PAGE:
I've participated in the fanfiction community for a long time now. With that medium of writing, and when you're lucky, there's always feedback every time you complete and put out a segment of your story. I got too used to that, and found myself feeling isolated as I work on my WIP. I think the solution to this is either persevering by relying on internal motivations, or finding myself some writing buddies to help push me forward. I had neither of these during November.

Lesson 4: I Need to Believe in My Story More

When the adrenaline of NaNo faded and other commitments began to zap my energy, that little voice of doubt began to pop up. Why should I bother investing my time and energy in this story? Everything I write is terrible! What's the point? This and the daunting task of writing so many words didn't make for a good combination. I don't think it would ever go away even if I manage to write an amazing story, but I think I need to learn how to better deal with self-doubt when it creeps up on me while under pressure.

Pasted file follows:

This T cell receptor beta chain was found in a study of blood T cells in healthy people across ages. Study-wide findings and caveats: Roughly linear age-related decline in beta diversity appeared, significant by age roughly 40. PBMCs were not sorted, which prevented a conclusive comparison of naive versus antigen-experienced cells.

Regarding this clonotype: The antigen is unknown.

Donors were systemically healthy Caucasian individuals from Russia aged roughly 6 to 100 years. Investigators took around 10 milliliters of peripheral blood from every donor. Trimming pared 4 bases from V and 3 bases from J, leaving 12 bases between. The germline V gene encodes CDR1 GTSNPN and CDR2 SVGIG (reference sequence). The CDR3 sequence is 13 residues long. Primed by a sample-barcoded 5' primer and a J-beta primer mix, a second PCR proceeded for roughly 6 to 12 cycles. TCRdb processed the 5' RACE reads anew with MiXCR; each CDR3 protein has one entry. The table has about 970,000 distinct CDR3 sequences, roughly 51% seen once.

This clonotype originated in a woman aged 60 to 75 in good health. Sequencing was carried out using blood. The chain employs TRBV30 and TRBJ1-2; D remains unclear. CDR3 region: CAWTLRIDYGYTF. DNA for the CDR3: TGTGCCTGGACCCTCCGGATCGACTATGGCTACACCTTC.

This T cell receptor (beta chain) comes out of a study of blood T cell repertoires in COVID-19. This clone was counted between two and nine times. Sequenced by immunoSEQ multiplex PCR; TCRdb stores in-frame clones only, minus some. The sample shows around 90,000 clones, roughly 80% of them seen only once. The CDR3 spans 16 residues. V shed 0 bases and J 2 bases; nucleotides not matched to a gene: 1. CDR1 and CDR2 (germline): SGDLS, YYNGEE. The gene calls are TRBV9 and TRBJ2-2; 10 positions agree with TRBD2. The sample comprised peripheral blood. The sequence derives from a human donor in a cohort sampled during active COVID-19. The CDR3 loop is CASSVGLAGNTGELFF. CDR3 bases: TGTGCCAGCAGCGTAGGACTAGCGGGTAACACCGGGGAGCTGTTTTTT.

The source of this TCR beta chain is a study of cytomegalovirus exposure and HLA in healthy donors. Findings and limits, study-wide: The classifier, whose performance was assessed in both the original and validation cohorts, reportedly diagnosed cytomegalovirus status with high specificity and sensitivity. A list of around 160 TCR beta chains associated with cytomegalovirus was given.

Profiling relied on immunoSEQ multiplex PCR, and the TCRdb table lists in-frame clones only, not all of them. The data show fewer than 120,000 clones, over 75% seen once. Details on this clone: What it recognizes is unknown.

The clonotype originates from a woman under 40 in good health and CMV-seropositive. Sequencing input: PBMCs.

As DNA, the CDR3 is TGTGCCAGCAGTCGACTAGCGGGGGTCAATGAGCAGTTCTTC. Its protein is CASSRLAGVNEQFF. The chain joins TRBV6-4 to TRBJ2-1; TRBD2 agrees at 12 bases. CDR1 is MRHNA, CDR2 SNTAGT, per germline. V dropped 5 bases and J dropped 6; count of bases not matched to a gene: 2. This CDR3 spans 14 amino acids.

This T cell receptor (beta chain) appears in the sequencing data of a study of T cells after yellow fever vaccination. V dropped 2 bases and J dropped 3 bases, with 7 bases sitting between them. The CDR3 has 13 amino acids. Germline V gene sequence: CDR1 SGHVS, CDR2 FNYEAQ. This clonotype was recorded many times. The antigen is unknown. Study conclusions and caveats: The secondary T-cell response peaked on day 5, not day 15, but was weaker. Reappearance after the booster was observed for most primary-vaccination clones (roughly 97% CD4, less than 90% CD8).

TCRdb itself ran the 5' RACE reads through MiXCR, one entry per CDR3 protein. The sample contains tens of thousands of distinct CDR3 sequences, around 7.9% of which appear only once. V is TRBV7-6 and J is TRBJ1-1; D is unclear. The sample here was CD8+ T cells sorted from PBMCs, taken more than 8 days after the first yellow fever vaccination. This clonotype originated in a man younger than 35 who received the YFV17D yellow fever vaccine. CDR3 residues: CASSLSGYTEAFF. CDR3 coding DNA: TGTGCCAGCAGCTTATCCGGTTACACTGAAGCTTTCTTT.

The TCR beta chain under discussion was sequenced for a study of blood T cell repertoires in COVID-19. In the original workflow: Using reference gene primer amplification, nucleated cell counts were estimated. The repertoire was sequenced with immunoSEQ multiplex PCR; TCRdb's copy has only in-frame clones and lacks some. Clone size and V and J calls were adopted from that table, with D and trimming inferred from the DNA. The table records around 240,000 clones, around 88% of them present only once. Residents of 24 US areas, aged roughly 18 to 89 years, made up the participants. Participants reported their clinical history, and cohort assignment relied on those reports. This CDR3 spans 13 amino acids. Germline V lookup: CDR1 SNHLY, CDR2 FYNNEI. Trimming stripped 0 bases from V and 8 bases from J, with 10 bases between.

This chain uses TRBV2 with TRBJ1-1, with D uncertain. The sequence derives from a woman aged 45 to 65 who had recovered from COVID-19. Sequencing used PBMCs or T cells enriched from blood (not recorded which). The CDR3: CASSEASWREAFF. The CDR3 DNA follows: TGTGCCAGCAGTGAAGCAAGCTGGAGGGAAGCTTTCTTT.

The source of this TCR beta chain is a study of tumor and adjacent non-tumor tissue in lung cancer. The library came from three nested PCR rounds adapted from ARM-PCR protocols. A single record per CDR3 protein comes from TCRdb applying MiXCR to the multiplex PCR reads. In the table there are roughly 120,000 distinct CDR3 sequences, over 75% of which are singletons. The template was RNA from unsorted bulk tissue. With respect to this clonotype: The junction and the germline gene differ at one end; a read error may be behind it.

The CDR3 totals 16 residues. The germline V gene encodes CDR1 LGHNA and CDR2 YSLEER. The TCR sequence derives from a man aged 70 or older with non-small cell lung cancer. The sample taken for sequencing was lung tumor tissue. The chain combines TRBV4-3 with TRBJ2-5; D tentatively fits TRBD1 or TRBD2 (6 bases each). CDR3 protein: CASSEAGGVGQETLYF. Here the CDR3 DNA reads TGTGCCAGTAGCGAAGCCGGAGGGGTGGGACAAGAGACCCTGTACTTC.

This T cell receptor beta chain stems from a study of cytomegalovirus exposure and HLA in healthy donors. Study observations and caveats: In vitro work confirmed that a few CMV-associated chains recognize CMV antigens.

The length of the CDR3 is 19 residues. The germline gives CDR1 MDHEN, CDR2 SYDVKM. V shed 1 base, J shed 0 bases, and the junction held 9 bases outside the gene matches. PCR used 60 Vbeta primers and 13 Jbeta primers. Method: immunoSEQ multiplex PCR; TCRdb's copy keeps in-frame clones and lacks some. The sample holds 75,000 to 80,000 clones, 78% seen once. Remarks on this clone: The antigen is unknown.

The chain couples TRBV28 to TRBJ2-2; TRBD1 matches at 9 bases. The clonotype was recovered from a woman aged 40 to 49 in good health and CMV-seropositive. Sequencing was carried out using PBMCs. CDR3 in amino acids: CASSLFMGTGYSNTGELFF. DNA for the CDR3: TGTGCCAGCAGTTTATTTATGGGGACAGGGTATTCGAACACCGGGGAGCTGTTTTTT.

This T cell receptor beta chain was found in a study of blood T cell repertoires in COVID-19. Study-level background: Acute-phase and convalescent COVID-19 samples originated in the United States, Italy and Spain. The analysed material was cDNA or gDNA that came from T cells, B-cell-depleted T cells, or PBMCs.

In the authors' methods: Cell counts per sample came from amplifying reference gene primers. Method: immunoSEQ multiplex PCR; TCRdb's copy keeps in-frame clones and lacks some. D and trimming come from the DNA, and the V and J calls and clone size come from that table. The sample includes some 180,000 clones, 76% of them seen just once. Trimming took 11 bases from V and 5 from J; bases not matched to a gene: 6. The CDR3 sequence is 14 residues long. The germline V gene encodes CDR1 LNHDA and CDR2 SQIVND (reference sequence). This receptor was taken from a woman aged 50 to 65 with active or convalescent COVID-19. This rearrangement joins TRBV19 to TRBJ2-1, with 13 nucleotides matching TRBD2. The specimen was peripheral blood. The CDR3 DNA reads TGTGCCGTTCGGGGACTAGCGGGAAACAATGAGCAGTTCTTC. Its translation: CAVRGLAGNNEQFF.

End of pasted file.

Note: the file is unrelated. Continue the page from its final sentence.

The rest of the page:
Lesson 5: I Write Best at Night

I've tried writing at different times of day during November, and I've discovered that after dinner is when I tend to be most productive with my writing. By that stage, I'm done with the day so I don't feel guilty about any other responsibilities, and I'm just the right amount of tired to keep myself from overthinking what I'm writing.


So, knowing all of these, perhaps my failure to complete NaNo is not such a failure. The key, for me, would be to implement all of the above as I move forward with my WIP. Hopefully, by the end of next year, it will be a full-fledged first draft! 💪


Do any of the above sound familiar to you?
If you've participated in NaNo, what have you taken learned from it?